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Figtree farmer David Connolly vows to defy Mugabe's aide

by Staff reporter
21 Sep 2014 at 11:07hrs | Views
Figtree farmer David Connolly, who is being kicked out of his farm by President Robert Mugabe's close aide, Ray Ndhlukula has vowed to stay put.

Connolly accuses Ndhlukula of wrongfully dragging the name of the Head of State in the messy fight over the farm.

Connolly told The Standard yesterday that Ndhlukula was employing dirty tactics in order to kick him out of his farm by invoking Mugabe's name in the land-grabbing saga.

"He said he got the farm from President Mugabe and I think it's a way of trying to intimidate me. But I will not be intimidated by such empty threats. How can the President do that? It cannot be true. He cannot give such instructions, never. He thinks if he says that to me then I will leave my farm and go away, no," the farmer said.

Connolly said the farm ownership wrangle had since put his other family members in trouble.

"My brother Michael was visited by the Plumtree District Administrator and a person in charge of the lands in the district, one Dodzi on Friday and they warned him they wanted to chuck him out of his farm because I had filed papers in court against the government," he said.

"They think if they put pressure on my brother I will go and sit down with them and withdraw the matter from the courts, but I will not do that. I am at the farm legally and if there was any court order evicting me from it, I would not have resisted."

The farmer said he applied for contempt of court charges against Ndhlukula on August 13 this year after the latter continued to interfere with his farming activities despite a court order for him to stop interfering.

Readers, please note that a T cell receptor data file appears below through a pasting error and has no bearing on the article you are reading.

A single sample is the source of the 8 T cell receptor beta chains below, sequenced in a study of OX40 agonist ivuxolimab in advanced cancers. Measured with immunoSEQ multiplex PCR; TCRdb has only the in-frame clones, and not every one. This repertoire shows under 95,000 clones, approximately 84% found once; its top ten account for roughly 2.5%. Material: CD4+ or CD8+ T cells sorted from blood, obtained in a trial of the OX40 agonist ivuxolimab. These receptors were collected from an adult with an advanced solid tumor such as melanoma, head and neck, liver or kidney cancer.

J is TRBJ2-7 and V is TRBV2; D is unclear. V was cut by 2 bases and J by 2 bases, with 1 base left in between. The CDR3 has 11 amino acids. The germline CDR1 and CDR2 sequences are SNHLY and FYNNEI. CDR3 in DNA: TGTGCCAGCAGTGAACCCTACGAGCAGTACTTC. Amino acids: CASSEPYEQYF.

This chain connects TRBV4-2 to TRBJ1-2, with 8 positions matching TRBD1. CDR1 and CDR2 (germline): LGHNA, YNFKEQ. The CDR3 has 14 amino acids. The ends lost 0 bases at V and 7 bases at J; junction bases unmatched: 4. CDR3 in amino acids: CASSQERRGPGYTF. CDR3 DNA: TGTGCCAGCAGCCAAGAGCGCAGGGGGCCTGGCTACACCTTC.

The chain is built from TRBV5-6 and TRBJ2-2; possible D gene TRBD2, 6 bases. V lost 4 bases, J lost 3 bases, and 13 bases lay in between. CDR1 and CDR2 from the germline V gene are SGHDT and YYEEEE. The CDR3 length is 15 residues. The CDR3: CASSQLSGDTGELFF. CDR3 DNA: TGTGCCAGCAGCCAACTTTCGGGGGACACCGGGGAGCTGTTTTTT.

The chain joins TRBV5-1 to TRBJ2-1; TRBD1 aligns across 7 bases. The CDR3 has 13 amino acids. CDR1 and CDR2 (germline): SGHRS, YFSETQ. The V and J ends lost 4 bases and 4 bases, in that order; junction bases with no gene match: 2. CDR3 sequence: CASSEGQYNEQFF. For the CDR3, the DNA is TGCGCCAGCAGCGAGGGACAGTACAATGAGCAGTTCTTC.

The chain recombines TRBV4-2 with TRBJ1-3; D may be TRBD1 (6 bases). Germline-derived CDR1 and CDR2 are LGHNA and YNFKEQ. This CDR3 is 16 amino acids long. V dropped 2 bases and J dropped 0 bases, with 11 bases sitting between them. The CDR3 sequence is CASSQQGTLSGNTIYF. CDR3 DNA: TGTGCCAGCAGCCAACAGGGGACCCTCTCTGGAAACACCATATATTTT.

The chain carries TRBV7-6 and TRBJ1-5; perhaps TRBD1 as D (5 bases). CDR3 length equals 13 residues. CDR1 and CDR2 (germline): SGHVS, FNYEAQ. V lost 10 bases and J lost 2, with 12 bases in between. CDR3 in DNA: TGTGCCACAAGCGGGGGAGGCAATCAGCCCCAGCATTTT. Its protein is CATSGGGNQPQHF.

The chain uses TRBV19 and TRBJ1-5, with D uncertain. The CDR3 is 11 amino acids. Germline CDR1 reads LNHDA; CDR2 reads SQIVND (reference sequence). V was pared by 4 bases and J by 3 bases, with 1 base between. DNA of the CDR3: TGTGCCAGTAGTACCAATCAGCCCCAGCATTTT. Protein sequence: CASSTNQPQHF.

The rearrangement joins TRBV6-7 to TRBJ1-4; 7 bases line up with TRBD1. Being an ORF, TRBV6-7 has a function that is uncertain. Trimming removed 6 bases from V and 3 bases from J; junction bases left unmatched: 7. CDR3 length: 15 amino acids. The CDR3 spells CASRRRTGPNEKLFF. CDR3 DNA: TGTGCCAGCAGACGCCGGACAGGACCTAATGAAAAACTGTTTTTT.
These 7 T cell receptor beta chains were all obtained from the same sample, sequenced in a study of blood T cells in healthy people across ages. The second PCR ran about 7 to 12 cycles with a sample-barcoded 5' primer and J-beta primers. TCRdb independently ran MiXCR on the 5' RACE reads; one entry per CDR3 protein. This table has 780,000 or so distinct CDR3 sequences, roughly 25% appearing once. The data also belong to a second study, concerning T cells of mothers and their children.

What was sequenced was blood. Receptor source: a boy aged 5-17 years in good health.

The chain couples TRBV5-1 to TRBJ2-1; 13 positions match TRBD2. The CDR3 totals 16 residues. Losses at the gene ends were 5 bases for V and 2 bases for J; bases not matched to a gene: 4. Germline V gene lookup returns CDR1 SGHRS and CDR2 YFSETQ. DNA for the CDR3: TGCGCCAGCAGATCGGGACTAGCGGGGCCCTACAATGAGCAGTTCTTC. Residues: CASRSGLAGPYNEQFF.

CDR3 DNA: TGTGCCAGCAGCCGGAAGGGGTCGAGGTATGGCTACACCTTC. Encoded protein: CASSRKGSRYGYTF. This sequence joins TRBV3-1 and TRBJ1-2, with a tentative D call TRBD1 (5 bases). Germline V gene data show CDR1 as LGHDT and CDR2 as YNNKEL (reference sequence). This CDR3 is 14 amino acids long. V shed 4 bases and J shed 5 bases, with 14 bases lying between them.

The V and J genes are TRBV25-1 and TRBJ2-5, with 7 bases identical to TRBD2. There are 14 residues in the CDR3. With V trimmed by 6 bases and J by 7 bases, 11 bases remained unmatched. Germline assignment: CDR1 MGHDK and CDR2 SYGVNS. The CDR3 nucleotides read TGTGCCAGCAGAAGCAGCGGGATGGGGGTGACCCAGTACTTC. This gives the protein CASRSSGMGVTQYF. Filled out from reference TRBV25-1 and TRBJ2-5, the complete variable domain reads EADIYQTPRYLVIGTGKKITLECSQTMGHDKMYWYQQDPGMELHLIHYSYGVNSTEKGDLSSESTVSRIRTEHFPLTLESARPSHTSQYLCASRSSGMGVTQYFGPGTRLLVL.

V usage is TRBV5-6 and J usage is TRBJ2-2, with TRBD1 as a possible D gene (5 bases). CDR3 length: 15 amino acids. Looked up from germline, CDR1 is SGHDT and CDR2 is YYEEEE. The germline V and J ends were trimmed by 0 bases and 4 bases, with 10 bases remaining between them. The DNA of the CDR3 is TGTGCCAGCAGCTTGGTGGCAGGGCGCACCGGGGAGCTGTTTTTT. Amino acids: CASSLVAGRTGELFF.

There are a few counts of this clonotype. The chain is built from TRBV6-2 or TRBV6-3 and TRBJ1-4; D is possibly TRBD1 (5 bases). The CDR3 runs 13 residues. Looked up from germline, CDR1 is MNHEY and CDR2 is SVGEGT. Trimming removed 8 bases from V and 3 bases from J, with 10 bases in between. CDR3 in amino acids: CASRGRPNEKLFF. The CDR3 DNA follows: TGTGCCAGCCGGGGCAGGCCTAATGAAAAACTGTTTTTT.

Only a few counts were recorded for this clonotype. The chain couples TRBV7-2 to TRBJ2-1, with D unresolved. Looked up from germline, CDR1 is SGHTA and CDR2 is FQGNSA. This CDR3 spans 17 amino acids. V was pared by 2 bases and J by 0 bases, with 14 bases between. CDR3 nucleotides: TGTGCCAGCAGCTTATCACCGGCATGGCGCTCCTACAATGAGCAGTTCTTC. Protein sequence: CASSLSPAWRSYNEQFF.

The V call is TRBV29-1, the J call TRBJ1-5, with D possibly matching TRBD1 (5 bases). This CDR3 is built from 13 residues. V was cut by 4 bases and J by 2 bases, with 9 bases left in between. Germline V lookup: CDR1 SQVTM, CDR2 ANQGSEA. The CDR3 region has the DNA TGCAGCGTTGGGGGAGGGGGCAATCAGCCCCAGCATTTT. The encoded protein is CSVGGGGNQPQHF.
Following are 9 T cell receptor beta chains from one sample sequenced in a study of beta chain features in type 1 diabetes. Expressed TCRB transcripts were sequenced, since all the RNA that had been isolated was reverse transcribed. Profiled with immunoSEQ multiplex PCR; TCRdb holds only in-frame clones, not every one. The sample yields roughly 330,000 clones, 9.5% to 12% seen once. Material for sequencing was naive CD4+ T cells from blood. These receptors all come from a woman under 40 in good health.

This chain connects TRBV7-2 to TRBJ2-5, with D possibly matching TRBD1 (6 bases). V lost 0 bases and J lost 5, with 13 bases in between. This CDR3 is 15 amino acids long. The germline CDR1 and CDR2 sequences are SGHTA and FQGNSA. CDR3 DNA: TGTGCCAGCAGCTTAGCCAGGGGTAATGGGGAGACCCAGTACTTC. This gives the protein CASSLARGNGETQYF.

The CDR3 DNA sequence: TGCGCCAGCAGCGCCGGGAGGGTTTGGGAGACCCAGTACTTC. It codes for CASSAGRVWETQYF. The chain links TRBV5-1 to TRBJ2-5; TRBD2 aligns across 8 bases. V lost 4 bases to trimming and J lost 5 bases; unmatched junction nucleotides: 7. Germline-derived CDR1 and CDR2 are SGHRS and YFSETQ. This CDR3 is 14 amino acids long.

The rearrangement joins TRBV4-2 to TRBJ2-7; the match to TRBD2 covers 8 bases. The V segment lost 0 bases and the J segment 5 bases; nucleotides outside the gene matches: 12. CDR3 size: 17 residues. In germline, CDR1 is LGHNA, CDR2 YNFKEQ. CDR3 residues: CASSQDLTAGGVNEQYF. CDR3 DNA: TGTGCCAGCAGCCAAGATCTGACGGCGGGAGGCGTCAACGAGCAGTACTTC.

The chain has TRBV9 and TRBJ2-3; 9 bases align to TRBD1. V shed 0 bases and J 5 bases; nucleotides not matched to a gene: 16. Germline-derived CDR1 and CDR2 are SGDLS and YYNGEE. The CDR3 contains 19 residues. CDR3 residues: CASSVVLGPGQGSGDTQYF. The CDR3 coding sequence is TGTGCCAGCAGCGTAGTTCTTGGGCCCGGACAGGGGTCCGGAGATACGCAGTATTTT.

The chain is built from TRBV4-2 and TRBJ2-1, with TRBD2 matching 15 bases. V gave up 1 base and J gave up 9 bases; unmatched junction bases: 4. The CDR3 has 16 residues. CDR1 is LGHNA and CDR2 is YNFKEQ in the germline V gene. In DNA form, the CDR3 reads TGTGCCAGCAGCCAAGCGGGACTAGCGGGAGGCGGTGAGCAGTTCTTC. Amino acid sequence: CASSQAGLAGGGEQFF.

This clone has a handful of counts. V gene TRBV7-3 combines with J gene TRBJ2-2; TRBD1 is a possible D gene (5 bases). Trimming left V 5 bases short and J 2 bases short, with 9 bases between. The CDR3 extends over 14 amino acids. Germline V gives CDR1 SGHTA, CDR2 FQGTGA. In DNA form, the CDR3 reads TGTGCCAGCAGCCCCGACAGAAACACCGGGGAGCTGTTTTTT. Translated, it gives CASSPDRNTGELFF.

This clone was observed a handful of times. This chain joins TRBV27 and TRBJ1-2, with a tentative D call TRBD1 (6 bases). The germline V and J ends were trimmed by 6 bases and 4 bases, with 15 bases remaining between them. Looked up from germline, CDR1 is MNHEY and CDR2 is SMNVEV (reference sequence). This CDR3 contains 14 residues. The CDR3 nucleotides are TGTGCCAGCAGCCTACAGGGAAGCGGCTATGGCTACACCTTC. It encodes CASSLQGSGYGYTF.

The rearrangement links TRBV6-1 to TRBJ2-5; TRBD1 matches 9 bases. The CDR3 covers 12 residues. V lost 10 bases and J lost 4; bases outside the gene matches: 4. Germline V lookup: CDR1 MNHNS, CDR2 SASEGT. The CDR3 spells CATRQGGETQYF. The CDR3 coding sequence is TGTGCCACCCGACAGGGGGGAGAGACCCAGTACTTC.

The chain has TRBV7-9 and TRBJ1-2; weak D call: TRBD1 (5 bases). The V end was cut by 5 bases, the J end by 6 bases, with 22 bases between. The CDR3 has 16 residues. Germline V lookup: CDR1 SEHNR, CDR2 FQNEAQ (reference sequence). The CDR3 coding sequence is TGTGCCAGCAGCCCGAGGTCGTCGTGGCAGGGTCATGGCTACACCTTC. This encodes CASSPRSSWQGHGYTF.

"On the 13th of August we applied for the contempt of court matter to be dealt with at the High Court and we are still waiting for the matter to be set down for hearing. All the papers have been filed and Ndhlukula also filed his," Connolly said.

"Right now I am contemplating all the losses I have made and I am going to file a civil suit against Ndhlukula to claim everything that I have lost as a result of his actions."

According to Connolly, Ndhlukula chased him out of his farm and took over crops worth many thousands of dollars.

Ndhlukula has been trying to move onto Centenary Farm since June this year despite a High Court order barring him from interfering with operations at the property, one of the most productive farms in Matabeleland South.

His workers started camping at Connolly's farm in August after the eviction of Connolly's farm workers from their dwellings.

On Wednesday Connolly's workers were stopped from growing their crops by Ndhlukula's workers before the farm was barricaded.

Ben Freeth, spokesperson of the Sadc Tribunal Rights Watch said in a statement. "Connolly was chased out of his home. Barricades were put up to stop him coming back and irrigating or reaping the 300 000 onion plants he still has in the ground, or planting the 50 000 cabbage seedlings he has ready to plant this week."

"There was no choice, but for him and his workers to go to the police station again.

"The offer letter [which Ndhlukula claims to have] is yet to be produced, but the Connollys and their workers left the police station, deeply distressed, as so many thousands of farmers, farm workers and their families have before them, without being offered protection."

Ndhlukula could not be reached for comment yesterday.


Source - thestandard

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